completion of the new roadbed. In his speech Strahorn informed the audience that it was a day of double celebration for him, for it was also
his 16th wedding anniversary. Edgar Piper, editor of the Oregonian, made (from The Courier files) a rattling good talk in his usual witty and
delightful manner, and his talk, too, was along the lines of general rejoicing. He pointed out the cooperation of the Portland Commercial
Club, and urged greater activity among the Molalla boosters. After the meeting in the tent had come to close the crowds surged about the
Fairgrounds.  Bands from Silverton, Canby and Molalla marched and following them were the cowgirls and autos bearing Pioneers as well
as that of President Strahorn and his party.

Hundreds of automobiles from Oregon City, Woodburn, Silverton, Salem, Canby and elsewhere were there while an almost continuous
procession of wagons and carriages came in from the farms around Scotts Mills, Monitor, Liberal, Kraft, Highland, Marquam, Noble, Mount
Angel, Mulino, Colton, Meadowbrook, and other settlements with in a radius of 12 or 15 miles. C.C. Chapman brought a large and
representative delegation from the Portland Commercial club.

Leading this huge parade through the streets of Molalla was Molalla's last Indian Chief; Henry Yelkes riding his horse and in his father's
regalia. These are his words in 1913. "I was born here 67 years ago, I am the last of the Molalla Indians. They named this place from our
tribe. When I was a boy there were many of my people here. Now they are all gone. My hat of deerskin and flicker feathers belonged to my
grandfather.  But he and the old times are gone." It was noted that Indian Henry took all this stoically and refused to comment on the
proceedings of the day.  Molalla was holding a Fair at their fairgrounds, and combined with the coming of the first train, there was much to
celebrate. A ball game, picnics, horse racing and some bronco busting. In frontier style, broncs and bulls were brought in for some wild
riding; it was noted that no one pulled leather. This proved lively and exciting for the crowds, and this event was the beginning of Molalla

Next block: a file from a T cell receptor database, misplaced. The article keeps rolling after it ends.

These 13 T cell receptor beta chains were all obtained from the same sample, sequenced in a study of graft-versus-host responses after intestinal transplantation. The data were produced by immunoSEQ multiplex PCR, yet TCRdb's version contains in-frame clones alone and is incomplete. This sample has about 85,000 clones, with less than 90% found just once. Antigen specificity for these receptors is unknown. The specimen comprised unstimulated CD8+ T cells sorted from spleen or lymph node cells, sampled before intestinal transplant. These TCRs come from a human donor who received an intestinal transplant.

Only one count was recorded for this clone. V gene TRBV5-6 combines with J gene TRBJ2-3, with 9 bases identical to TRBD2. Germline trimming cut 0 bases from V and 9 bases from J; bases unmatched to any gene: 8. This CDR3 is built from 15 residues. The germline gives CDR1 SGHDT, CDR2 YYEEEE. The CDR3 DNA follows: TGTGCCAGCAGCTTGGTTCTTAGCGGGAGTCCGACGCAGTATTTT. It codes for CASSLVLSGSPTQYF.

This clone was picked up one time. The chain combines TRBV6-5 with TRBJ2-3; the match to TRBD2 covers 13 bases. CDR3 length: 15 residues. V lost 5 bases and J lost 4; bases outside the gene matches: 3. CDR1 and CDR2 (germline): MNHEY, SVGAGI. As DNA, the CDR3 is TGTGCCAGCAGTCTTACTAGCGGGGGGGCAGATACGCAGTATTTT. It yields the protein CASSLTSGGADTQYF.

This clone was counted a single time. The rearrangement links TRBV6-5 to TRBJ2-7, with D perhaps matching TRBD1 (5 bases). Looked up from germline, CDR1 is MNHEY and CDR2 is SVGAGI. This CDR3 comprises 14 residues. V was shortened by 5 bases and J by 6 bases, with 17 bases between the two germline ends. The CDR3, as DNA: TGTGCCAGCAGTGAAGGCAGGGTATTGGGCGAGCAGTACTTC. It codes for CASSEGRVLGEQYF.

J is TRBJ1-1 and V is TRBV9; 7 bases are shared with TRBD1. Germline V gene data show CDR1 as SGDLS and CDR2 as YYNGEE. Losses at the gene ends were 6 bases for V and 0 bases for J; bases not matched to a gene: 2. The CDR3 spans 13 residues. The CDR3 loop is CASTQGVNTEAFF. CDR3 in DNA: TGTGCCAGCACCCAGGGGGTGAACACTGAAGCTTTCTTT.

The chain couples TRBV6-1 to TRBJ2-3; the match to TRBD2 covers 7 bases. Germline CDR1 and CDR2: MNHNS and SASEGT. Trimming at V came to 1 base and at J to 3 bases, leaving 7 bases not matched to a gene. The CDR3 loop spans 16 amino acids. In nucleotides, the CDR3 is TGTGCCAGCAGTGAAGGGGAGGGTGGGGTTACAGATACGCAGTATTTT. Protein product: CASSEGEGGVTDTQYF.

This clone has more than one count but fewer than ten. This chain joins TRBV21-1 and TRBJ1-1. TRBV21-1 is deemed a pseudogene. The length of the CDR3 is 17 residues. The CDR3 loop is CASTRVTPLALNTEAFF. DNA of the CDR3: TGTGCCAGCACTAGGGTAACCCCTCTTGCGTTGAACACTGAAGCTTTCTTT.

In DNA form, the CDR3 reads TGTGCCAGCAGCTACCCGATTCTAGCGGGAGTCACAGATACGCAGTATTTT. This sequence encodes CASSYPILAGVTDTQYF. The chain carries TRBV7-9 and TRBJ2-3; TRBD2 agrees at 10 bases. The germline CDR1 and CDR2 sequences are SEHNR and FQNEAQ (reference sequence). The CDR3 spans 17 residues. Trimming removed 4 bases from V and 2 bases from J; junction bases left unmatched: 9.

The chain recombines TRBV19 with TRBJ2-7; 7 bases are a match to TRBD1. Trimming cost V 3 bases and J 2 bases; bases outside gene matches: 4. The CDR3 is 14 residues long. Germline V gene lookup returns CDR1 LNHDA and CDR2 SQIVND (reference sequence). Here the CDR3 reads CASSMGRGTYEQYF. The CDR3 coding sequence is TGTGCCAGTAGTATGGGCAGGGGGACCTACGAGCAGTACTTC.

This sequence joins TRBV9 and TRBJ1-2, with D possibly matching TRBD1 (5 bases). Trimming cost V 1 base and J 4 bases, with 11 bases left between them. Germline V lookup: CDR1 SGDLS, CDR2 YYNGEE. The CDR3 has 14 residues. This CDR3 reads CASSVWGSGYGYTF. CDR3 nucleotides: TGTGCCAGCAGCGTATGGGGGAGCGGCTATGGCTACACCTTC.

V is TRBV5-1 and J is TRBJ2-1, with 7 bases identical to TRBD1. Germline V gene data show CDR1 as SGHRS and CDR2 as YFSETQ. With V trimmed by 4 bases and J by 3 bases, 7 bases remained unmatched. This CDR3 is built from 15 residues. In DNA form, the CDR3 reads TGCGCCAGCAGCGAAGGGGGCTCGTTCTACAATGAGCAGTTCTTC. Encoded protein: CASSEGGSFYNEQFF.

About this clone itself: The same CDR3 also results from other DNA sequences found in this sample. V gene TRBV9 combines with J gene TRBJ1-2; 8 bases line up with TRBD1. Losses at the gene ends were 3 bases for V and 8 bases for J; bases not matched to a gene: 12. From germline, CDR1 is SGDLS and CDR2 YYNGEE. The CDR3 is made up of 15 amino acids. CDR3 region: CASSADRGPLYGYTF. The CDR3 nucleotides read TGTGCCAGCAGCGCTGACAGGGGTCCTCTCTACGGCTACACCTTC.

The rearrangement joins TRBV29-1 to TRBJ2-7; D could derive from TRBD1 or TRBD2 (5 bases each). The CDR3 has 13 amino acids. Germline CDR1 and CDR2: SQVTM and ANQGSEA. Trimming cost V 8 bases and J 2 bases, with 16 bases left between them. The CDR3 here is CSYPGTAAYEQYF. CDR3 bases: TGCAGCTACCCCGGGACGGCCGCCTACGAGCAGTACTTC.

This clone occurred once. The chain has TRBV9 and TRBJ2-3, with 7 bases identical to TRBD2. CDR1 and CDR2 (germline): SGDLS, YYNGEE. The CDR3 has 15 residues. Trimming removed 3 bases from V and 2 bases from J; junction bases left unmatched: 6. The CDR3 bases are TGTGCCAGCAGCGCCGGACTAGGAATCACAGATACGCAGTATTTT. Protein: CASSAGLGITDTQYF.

Buckeroo rodeo. The first rodeos were Molalla Firemen sponsored to raise money for the fire department. The new rail line proved a great
thing for the Molalla country and the fertile region between Canby and Molalla. A train service was established at once, and during the
Canby Fair week, which followed the railroad opening and Molalla's Fair, the new line ran double train service between the two towns.
In 1915, the electric line from Oregon City to Mount Angel connected to the Portland line. The line was financed by farmers and investors in
Clackamas and Marion counties. This electric railway would carry passengers to Salem, or so they thought. The line went from Molalla  to
Yoder, Marquam and Mount Angel and then on into Silverton. But it never reached Salem as planned. It was decided to end it at Silverton. In
1933, the electric railroad was abandoned.

This was also the end of Molalla's Indian Henry Yelkes, he was found dead the next day, from either falling from the stage; or as was noted
in other history accounts: murdered by bad Indian Harry Clark, who had a bad reputation and was called "bad Indian Harry".  During WWII,
the freight train came to Molalla night and day, picking up scrap iron for the war effort and taking lumber to the Kaiser Ship Yards. Molalla
had numerous lumber mills in full production. What had been a celebration to end all celebrations in 1913, Molalla had a passenger train
and a freight train for products; now Molalla no longer has a train at all. The tracks have been removed, sadly progress took on a new way of